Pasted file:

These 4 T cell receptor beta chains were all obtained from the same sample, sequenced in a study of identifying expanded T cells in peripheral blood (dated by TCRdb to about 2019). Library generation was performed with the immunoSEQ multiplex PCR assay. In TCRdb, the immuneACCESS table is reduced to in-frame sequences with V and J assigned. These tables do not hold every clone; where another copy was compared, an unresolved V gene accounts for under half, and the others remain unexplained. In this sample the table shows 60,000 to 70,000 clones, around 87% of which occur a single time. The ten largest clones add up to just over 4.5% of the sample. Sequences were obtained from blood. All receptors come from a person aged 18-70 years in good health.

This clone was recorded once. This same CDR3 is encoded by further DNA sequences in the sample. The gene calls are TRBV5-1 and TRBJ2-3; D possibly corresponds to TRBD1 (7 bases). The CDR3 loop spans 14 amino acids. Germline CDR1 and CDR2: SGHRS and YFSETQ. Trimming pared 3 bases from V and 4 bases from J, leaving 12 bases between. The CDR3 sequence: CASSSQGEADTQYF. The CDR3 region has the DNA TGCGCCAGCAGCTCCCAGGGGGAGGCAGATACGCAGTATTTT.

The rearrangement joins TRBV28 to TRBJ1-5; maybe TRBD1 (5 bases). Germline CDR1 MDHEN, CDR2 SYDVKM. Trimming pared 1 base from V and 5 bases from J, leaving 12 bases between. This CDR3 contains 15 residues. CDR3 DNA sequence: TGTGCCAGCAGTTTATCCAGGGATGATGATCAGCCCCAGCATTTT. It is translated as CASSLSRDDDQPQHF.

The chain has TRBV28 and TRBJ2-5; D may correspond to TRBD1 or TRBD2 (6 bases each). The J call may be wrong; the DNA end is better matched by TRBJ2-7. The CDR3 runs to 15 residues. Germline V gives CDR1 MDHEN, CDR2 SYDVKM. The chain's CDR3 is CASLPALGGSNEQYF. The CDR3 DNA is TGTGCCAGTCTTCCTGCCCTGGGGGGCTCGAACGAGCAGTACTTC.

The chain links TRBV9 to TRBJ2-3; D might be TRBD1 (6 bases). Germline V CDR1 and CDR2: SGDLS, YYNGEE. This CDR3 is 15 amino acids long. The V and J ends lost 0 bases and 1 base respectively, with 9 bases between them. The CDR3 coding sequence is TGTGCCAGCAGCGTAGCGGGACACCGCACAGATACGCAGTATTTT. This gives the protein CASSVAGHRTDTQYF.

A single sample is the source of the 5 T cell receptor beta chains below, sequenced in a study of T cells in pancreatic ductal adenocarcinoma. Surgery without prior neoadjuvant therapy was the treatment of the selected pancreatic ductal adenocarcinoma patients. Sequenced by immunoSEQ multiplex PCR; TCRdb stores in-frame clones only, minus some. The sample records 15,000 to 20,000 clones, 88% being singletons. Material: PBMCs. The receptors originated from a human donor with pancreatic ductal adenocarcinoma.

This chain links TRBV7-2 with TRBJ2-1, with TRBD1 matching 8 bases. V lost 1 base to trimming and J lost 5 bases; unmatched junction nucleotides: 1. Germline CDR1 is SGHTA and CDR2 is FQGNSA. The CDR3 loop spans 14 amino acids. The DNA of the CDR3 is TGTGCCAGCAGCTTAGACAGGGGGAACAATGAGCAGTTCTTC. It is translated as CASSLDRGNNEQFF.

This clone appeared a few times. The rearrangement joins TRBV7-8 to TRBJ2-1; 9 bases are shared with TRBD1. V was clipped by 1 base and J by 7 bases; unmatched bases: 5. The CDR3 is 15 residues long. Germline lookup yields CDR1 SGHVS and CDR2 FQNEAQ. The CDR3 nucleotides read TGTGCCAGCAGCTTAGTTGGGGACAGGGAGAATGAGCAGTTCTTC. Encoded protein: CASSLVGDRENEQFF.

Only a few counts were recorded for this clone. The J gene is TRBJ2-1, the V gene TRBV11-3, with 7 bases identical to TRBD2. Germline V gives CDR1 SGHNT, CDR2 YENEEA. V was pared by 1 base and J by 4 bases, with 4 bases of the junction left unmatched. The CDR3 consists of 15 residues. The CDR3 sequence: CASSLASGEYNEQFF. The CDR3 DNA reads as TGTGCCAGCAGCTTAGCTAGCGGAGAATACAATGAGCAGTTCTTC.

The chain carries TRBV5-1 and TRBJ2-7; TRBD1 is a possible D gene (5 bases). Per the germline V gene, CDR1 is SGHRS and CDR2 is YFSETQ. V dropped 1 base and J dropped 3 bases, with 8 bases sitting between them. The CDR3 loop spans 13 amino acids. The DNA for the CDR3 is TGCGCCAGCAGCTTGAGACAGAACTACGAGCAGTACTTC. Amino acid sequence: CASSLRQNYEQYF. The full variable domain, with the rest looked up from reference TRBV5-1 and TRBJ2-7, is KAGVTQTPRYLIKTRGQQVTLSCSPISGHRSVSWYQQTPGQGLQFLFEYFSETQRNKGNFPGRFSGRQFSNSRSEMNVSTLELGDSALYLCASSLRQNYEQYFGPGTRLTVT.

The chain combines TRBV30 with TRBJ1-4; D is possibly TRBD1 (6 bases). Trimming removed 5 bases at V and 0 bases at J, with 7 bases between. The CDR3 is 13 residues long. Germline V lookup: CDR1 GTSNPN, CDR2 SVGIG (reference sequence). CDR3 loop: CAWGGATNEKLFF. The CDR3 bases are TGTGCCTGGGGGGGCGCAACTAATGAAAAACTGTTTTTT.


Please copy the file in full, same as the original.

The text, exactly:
These 4 T cell receptor beta chains were all obtained from the same sample, sequenced in a study of identifying expanded T cells in peripheral blood (dated by TCRdb to about 2019). Library generation was performed with the immunoSEQ multiplex PCR assay. In TCRdb, the immuneACCESS table is reduced to in-frame sequences with V and J assigned. These tables do not hold every clone; where another copy was compared, an unresolved V gene accounts for under half, and the others remain unexplained. In this sample the table shows 60,000 to 70,000 clones, around 87% of which occur a single time. The ten largest clones add up to just over 4.5% of the sample. Sequences were obtained from blood. All receptors come from a person aged 18-70 years in good health.

This clone was recorded once. This same CDR3 is encoded by further DNA sequences in the sample. The gene calls are TRBV5-1 and TRBJ2-3; D possibly corresponds to TRBD1 (7 bases). The CDR3 loop spans 14 amino acids. Germline CDR1 and CDR2: SGHRS and YFSETQ. Trimming pared 3 bases from V and 4 bases from J, leaving 12 bases between. The CDR3 sequence: CASSSQGEADTQYF. The CDR3 region has the DNA TGCGCCAGCAGCTCCCAGGGGGAGGCAGATACGCAGTATTTT.

The rearrangement joins TRBV28 to TRBJ1-5; maybe TRBD1 (5 bases). Germline CDR1 MDHEN, CDR2 SYDVKM. Trimming pared 1 base from V and 5 bases from J, leaving 12 bases between. This CDR3 contains 15 residues. CDR3 DNA sequence: TGTGCCAGCAGTTTATCCAGGGATGATGATCAGCCCCAGCATTTT. It is translated as CASSLSRDDDQPQHF.

The chain has TRBV28 and TRBJ2-5; D may correspond to TRBD1 or TRBD2 (6 bases each). The J call may be wrong; the DNA end is better matched by TRBJ2-7. The CDR3 runs to 15 residues. Germline V gives CDR1 MDHEN, CDR2 SYDVKM. The chain's CDR3 is CASLPALGGSNEQYF. The CDR3 DNA is TGTGCCAGTCTTCCTGCCCTGGGGGGCTCGAACGAGCAGTACTTC.

The chain links TRBV9 to TRBJ2-3; D might be TRBD1 (6 bases). Germline V CDR1 and CDR2: SGDLS, YYNGEE. This CDR3 is 15 amino acids long. The V and J ends lost 0 bases and 1 base respectively, with 9 bases between them. The CDR3 coding sequence is TGTGCCAGCAGCGTAGCGGGACACCGCACAGATACGCAGTATTTT. This gives the protein CASSVAGHRTDTQYF.

A single sample is the source of the 5 T cell receptor beta chains below, sequenced in a study of T cells in pancreatic ductal adenocarcinoma. Surgery without prior neoadjuvant therapy was the treatment of the selected pancreatic ductal adenocarcinoma patients. Sequenced by immunoSEQ multiplex PCR; TCRdb stores in-frame clones only, minus some. The sample records 15,000 to 20,000 clones, 88% being singletons. Material: PBMCs. The receptors originated from a human donor with pancreatic ductal adenocarcinoma.

This chain links TRBV7-2 with TRBJ2-1, with TRBD1 matching 8 bases. V lost 1 base to trimming and J lost 5 bases; unmatched junction nucleotides: 1. Germline CDR1 is SGHTA and CDR2 is FQGNSA. The CDR3 loop spans 14 amino acids. The DNA of the CDR3 is TGTGCCAGCAGCTTAGACAGGGGGAACAATGAGCAGTTCTTC. It is translated as CASSLDRGNNEQFF.

This clone appeared a few times. The rearrangement joins TRBV7-8 to TRBJ2-1; 9 bases are shared with TRBD1. V was clipped by 1 base and J by 7 bases; unmatched bases: 5. The CDR3 is 15 residues long. Germline lookup yields CDR1 SGHVS and CDR2 FQNEAQ. The CDR3 nucleotides read TGTGCCAGCAGCTTAGTTGGGGACAGGGAGAATGAGCAGTTCTTC. Encoded protein: CASSLVGDRENEQFF.

Only a few counts were recorded for this clone. The J gene is TRBJ2-1, the V gene TRBV11-3, with 7 bases identical to TRBD2. Germline V gives CDR1 SGHNT, CDR2 YENEEA. V was pared by 1 base and J by 4 bases, with 4 bases of the junction left unmatched. The CDR3 consists of 15 residues. The CDR3 sequence: CASSLASGEYNEQFF. The CDR3 DNA reads as TGTGCCAGCAGCTTAGCTAGCGGAGAATACAATGAGCAGTTCTTC.

The chain carries TRBV5-1 and TRBJ2-7; TRBD1 is a possible D gene (5 bases). Per the germline V gene, CDR1 is SGHRS and CDR2 is YFSETQ. V dropped 1 base and J dropped 3 bases, with 8 bases sitting between them. The CDR3 loop spans 13 amino acids. The DNA for the CDR3 is TGCGCCAGCAGCTTGAGACAGAACTACGAGCAGTACTTC. Amino acid sequence: CASSLRQNYEQYF. The full variable domain, with the rest looked up from reference TRBV5-1 and TRBJ2-7, is KAGVTQTPRYLIKTRGQQVTLSCSPISGHRSVSWYQQTPGQGLQFLFEYFSETQRNKGNFPGRFSGRQFSNSRSEMNVSTLELGDSALYLCASSLRQNYEQYFGPGTRLTVT.

The chain combines TRBV30 with TRBJ1-4; D is possibly TRBD1 (6 bases). Trimming removed 5 bases at V and 0 bases at J, with 7 bases between. The CDR3 is 13 residues long. Germline V lookup: CDR1 GTSNPN, CDR2 SVGIG (reference sequence). CDR3 loop: CAWGGATNEKLFF. The CDR3 bases are TGTGCCTGGGGGGGCGCAACTAATGAAAAACTGTTTTTT.